This year, the large number of mail-in voting could complicate getting official results. While some states start counting mail-in ballots before election day, others can't start until November 3. Some states have also extended the return deadline, meaning postal votes could continue to arrive for days. In states with close races, it could be these ballots that determine the winner.

Read more: What happens if there is no winner on election night?

We may not know the next president for a while

If outstanding state results mean neither candidate can secure 270 electoral votes, then the next president may not be known for days or even weeks, until all postal votes get counted. Potentially wire-thin margins of victory could also result in numerous legal cases that could further slow proceedings. There is an important deadline though: December 8, by which all state electors must be assigned to a state winner, if Congress is to accept the election results.

Other major races to watch

In addition to voting for the president, Americans are also casting votes for Congressmen and women. All 435 seats in the lower chamber of Congress, the House of Representatives, are up for election, and the Democrats are projected to maintain their majority.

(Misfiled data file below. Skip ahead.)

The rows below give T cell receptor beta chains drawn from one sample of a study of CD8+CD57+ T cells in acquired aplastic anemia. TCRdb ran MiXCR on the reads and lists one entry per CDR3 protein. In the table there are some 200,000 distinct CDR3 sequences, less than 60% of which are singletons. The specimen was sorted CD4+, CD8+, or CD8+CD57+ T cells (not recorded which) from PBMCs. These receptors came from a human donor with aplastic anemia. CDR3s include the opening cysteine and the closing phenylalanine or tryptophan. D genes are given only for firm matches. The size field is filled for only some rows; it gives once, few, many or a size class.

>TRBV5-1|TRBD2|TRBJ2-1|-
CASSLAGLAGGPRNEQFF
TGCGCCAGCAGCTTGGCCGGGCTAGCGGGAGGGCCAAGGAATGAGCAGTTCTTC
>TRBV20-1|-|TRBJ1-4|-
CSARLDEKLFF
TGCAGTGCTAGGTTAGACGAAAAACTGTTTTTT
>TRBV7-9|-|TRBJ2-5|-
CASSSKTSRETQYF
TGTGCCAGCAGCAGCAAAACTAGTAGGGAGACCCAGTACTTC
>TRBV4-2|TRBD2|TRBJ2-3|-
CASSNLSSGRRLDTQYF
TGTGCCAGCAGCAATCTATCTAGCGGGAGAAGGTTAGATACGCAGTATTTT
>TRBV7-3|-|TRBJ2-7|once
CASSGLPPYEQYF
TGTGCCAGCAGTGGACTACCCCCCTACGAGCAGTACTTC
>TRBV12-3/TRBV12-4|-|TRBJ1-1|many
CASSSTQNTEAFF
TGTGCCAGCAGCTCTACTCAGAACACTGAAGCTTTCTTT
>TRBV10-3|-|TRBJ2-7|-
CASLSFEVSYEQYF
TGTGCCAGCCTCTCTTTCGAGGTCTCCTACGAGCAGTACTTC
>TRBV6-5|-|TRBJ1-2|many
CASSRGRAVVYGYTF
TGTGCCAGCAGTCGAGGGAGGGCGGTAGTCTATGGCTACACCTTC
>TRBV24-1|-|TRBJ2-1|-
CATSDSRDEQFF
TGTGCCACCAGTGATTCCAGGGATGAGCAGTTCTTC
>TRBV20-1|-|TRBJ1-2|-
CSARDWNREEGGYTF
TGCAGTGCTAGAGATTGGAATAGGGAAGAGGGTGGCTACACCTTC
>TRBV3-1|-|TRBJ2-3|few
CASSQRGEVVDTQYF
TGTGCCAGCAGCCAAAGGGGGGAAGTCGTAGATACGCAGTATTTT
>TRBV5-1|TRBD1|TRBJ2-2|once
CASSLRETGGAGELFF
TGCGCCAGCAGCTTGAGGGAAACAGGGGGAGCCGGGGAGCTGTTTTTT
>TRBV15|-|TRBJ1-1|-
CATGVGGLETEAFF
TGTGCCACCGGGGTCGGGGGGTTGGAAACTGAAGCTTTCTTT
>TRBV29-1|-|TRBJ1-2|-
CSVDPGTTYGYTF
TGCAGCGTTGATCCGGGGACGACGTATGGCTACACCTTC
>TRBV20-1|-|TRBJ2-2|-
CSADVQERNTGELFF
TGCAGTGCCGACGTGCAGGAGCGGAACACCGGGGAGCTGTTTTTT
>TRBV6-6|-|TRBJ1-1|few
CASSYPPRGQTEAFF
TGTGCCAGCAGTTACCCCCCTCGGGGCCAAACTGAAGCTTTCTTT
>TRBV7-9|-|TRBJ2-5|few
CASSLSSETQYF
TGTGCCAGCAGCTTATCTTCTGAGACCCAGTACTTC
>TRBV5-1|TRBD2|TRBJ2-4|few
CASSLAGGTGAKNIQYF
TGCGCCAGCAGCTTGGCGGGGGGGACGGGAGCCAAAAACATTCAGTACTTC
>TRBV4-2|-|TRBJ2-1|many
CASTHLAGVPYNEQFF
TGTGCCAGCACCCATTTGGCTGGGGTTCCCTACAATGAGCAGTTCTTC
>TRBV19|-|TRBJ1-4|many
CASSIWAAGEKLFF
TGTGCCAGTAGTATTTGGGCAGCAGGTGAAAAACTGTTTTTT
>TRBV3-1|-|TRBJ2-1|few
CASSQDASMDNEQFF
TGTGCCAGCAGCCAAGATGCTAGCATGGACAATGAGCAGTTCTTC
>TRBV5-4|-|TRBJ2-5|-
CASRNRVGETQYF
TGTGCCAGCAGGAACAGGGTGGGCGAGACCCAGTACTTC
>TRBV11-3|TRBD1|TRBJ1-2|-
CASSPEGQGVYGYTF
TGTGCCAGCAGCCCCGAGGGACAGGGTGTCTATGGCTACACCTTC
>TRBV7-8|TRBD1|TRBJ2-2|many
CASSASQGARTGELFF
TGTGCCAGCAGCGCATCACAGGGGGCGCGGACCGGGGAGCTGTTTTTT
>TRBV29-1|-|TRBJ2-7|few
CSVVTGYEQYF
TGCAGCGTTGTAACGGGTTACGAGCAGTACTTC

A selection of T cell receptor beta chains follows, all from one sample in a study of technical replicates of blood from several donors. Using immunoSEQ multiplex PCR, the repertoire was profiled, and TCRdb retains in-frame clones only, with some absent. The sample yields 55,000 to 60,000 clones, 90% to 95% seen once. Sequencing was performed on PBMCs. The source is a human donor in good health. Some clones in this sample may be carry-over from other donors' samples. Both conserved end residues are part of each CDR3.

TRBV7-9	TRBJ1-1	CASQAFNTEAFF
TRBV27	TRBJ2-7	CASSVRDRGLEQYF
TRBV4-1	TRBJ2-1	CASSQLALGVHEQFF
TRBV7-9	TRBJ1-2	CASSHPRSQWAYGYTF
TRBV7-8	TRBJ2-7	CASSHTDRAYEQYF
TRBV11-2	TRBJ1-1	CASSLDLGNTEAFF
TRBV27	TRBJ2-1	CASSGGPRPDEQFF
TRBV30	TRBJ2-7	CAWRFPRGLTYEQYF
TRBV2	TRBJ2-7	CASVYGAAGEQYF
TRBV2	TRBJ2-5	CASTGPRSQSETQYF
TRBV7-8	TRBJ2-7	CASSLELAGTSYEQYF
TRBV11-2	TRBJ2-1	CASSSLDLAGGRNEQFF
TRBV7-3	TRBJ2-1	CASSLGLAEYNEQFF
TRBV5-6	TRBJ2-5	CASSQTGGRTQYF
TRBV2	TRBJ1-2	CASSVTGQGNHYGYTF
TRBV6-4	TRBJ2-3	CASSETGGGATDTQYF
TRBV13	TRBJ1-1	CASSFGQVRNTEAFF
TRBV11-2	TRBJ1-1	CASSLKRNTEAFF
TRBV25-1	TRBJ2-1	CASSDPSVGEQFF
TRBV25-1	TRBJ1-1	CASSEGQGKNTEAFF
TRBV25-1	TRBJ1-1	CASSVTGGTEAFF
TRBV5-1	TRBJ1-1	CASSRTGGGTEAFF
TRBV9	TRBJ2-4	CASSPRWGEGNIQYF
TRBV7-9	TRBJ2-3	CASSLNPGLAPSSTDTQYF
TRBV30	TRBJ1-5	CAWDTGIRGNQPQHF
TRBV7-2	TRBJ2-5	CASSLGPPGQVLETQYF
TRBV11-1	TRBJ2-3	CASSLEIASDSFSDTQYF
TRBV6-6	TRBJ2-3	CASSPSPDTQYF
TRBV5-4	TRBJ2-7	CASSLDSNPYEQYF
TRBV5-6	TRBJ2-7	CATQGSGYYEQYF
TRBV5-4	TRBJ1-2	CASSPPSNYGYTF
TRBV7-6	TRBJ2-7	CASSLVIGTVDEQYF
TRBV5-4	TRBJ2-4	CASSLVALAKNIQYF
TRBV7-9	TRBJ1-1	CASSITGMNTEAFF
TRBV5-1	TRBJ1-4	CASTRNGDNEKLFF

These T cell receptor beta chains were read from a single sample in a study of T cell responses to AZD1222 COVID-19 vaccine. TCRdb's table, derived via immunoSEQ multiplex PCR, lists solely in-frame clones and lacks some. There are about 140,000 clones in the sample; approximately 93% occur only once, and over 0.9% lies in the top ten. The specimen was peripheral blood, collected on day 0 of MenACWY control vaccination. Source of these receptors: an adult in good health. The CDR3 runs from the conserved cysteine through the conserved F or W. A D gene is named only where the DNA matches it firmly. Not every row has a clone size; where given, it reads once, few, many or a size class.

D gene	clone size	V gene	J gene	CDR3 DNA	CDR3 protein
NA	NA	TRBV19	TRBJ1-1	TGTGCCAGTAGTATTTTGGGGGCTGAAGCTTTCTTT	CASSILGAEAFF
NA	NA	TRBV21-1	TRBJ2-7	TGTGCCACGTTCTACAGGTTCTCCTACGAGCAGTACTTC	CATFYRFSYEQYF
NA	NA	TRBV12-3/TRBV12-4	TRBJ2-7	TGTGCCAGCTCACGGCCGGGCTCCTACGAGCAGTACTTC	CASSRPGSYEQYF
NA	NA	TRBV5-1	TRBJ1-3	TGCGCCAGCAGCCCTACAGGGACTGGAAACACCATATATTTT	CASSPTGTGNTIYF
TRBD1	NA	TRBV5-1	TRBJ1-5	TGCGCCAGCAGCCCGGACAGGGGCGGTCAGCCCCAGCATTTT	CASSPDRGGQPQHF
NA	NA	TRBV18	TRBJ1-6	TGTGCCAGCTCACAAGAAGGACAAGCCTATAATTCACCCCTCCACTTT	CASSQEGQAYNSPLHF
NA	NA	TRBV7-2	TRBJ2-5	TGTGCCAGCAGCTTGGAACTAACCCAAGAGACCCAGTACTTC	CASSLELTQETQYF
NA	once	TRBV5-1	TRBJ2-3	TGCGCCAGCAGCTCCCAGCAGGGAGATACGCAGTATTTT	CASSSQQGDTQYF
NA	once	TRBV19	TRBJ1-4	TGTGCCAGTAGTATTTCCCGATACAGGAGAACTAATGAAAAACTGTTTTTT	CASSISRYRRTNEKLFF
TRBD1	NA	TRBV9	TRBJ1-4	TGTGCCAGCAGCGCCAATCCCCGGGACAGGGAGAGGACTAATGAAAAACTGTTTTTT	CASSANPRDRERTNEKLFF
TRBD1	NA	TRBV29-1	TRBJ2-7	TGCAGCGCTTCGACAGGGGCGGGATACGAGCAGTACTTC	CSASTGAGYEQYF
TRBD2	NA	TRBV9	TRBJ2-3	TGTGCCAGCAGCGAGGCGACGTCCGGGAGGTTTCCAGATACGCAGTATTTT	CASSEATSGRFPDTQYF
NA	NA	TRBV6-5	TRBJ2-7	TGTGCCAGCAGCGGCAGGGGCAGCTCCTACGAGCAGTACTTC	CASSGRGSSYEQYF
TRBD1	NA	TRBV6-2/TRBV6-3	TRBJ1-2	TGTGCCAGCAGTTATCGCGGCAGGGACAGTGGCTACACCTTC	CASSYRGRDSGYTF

Thirty-five seats are also up for election in the Republican-controlled upper chamber of Congress, the Senate, and many races are very close, so the outcome here is much more uncertain. Some currently Republican-controlled states like Arizona could go Democratic – but some Democratic-controlled ones like Alabama could go Republican. Democrats need to add four seats to their current total to take Senate control from Republicans.

Virus takes center stage

The coronavirus pandemic has emerged as a major issue for voters in the US, the country with the highest number of cases and deaths globally. Other key concerns include the economy, health care, gun rights, the environment and abortion.

Read moreUS presidential election: The top 5 issues

DW's Natalie Muller contributed reporting.

DW author Cristina Burack.
Cristina Burack Editor and reporter focusing on culture, politics and history